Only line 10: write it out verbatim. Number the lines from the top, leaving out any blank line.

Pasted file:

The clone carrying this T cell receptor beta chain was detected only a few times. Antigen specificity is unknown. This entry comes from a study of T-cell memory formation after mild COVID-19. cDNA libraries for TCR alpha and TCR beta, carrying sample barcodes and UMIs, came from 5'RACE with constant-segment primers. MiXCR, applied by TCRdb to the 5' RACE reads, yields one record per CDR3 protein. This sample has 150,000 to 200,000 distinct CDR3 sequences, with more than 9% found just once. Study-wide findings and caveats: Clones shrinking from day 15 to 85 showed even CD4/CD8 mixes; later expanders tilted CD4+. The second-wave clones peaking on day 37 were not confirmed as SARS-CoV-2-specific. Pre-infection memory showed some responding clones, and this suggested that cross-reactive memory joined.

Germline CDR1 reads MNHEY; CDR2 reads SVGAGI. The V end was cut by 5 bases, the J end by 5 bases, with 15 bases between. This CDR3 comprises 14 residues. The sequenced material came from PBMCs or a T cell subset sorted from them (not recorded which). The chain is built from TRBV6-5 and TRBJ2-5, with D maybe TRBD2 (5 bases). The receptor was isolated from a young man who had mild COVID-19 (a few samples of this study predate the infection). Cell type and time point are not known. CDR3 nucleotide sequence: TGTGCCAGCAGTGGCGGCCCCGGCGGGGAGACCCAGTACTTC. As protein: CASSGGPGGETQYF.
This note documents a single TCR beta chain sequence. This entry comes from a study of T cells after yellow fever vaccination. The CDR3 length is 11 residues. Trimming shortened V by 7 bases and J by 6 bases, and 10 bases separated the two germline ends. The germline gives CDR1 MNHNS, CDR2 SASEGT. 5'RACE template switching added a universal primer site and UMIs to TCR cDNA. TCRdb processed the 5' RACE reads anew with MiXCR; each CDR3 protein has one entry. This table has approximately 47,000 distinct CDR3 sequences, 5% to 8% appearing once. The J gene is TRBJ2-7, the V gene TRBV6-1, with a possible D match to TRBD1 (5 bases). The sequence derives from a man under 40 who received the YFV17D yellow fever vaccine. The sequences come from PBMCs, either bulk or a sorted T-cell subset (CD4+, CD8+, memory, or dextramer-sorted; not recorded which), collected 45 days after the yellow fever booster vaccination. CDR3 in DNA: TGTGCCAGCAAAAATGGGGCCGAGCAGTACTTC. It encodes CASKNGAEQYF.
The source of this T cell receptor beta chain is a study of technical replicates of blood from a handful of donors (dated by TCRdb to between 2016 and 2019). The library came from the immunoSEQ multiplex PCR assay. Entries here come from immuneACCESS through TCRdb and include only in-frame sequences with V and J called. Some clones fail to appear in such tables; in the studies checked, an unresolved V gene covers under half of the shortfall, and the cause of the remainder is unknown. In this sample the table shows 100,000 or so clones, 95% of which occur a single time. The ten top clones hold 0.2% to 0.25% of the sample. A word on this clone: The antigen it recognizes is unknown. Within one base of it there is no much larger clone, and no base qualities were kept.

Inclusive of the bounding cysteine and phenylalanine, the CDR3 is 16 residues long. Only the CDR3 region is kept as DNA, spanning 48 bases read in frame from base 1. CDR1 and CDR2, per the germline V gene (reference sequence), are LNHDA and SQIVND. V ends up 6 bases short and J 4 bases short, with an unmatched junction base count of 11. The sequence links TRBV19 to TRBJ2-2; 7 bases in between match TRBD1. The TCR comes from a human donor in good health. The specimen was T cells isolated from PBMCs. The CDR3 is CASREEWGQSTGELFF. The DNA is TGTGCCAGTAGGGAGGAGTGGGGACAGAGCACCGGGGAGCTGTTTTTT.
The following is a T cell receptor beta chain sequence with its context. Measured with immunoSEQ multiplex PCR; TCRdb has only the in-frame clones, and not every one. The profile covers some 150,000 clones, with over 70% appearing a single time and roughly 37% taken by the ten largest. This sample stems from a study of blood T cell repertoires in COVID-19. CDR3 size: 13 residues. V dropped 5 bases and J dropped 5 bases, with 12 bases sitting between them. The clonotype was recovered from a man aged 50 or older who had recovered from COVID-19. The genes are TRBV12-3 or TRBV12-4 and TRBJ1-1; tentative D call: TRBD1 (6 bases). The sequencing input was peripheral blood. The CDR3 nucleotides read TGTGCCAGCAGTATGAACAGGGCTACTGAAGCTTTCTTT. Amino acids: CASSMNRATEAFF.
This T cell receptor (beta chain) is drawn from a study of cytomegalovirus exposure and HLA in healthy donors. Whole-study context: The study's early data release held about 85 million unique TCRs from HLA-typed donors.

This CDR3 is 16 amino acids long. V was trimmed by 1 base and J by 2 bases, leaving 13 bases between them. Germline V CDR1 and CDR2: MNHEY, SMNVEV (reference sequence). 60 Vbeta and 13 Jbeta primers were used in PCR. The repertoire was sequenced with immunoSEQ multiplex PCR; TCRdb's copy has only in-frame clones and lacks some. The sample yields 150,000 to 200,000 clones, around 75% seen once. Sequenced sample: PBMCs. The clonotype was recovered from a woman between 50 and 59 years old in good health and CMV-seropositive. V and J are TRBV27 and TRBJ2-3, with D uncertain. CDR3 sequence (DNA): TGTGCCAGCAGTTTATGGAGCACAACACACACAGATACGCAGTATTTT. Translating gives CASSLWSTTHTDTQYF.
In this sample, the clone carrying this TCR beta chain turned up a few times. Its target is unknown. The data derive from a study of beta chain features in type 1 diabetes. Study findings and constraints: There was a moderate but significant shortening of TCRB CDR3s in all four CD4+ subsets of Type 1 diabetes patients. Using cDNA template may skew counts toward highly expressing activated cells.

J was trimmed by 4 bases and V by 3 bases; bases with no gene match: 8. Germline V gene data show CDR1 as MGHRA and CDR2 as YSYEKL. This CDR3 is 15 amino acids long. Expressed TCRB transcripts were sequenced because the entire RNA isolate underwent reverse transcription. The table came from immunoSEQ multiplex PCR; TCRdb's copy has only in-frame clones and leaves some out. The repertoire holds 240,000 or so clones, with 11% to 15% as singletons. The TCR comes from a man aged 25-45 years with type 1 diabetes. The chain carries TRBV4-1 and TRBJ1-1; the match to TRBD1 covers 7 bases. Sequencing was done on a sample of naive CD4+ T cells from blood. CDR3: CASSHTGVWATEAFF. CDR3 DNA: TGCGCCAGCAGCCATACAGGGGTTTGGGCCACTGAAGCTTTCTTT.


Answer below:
J was trimmed by 4 bases and V by 3 bases; bases with no gene match: 8. Germline V gene data show CDR1 as MGHRA and CDR2 as YSYEKL. This CDR3 is 15 amino acids long. Expressed TCRB transcripts were sequenced because the entire RNA isolate underwent reverse transcription. The table came from immunoSEQ multiplex PCR; TCRdb's copy has only in-frame clones and leaves some out. The repertoire holds 240,000 or so clones, with 11% to 15% as singletons. The TCR comes from a man aged 25-45 years with type 1 diabetes. The chain carries TRBV4-1 and TRBJ1-1; the match to TRBD1 covers 7 bases. Sequencing was done on a sample of naive CD4+ T cells from blood. CDR3: CASSHTGVWATEAFF. CDR3 DNA: TGCGCCAGCAGCCATACAGGGGTTTGGGCCACTGAAGCTTTCTTT.